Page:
Exterior weathering trials on radiata pine roofing shingles
D V Plackett, C M Chittenden, A F Preston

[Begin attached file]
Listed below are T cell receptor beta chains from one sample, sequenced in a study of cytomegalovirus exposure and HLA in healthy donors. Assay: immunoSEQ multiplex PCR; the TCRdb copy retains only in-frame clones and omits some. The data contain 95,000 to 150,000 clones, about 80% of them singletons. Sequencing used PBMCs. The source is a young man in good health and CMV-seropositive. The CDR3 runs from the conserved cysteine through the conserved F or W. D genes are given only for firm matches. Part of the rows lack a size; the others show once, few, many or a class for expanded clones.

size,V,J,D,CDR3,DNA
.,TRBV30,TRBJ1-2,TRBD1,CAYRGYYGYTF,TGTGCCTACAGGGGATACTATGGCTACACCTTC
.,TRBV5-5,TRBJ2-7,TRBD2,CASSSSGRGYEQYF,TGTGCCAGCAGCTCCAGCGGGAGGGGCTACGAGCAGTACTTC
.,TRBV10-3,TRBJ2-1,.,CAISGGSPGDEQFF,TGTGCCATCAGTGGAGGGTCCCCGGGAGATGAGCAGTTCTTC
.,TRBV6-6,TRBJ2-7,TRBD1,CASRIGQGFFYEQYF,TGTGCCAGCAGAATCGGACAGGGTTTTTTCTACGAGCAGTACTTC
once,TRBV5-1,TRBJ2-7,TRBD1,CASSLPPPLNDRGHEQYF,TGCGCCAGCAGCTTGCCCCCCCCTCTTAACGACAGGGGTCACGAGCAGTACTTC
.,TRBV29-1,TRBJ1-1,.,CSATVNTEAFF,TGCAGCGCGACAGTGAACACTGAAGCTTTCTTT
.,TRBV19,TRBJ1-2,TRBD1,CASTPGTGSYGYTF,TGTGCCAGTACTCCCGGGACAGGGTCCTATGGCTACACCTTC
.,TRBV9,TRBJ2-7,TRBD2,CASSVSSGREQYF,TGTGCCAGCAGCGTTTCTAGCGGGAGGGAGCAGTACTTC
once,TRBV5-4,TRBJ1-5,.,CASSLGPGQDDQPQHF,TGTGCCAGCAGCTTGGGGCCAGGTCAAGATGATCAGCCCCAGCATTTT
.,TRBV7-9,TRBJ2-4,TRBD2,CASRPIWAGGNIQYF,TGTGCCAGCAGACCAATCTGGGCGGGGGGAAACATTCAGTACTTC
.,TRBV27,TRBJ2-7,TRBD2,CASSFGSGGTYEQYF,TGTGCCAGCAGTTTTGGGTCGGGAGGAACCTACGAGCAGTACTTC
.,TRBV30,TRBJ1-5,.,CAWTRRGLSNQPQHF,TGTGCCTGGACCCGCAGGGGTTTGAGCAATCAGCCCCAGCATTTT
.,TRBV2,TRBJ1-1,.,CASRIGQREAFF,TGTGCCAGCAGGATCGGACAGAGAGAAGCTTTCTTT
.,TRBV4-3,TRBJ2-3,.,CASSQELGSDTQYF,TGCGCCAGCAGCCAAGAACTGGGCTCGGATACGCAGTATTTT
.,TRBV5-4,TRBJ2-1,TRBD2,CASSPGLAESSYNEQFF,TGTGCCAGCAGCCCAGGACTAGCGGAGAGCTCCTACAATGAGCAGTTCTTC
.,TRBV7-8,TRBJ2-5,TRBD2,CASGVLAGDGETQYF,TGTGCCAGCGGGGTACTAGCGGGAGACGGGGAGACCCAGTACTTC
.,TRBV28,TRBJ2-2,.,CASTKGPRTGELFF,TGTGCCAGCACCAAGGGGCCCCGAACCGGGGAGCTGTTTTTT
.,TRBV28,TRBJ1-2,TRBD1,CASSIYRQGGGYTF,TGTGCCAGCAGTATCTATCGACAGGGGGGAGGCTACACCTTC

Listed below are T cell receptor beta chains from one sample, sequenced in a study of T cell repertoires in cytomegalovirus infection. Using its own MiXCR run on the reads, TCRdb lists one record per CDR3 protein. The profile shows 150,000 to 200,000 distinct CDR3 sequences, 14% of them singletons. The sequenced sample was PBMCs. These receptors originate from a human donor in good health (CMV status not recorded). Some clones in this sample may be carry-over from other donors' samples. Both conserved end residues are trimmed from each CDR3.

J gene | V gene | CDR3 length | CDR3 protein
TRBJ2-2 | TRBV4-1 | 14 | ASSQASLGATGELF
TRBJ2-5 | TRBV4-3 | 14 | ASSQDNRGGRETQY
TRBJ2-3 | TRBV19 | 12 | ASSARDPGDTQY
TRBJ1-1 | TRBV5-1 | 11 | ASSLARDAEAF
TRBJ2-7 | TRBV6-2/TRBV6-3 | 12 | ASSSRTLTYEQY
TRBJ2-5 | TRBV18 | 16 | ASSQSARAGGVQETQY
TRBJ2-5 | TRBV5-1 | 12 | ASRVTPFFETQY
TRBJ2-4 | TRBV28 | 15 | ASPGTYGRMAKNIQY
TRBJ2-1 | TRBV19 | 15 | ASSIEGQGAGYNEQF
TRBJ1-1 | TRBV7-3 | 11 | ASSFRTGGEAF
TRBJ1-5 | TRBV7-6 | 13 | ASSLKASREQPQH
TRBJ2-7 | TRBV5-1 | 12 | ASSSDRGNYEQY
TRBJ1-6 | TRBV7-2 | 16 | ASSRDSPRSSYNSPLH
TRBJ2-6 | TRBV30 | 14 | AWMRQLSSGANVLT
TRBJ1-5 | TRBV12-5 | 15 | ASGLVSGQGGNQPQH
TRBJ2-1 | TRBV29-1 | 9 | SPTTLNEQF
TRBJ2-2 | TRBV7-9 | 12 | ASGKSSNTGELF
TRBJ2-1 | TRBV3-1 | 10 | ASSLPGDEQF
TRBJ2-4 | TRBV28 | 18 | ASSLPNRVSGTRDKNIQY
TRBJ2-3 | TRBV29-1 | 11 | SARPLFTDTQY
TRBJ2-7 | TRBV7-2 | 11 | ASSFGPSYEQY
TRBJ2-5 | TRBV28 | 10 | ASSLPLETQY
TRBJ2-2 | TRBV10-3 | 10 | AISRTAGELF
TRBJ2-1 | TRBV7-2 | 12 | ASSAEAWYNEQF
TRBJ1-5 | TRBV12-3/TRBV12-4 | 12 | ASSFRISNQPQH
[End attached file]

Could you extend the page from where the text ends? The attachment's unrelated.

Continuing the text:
A series of test roofs clad with radiata pine (Pinus radiata D. Don) shingles that had been pressure-treated with various water-borne preservative formulations were installed at a Forest Research Institute test site in Rotorua in 1977. A further series of test roofs installed in 1978 included radiata pine shingles pressure-treated with a commercial light organic solvent preservative (LOSP). Evaluation of selected radiata pine shingle test roofs in early 1984 showed that, although preservative leaching had occurred from shingles treated with an alkyl ammonium compound (AAC), a copper-chrome-arsenic (CCA) preservative, and an LOSP, the shingles appeared sound when examined microscopically. Slight lichen growth was evident on some shingles. In contrast, untreated radiata pine shingles displayed marked fungal infection, early stages of decay, and plentiful mould and lichen growth. Western red cedar (Thuja plicata D. Don) shingles, which were used as a reference point from which to judge radiata pine shingles, showed lichen and mould growth after seven years' exposure. Checking and cupping of western red cedar shingles were attributable in part to the inclusion of some flat-sawn material.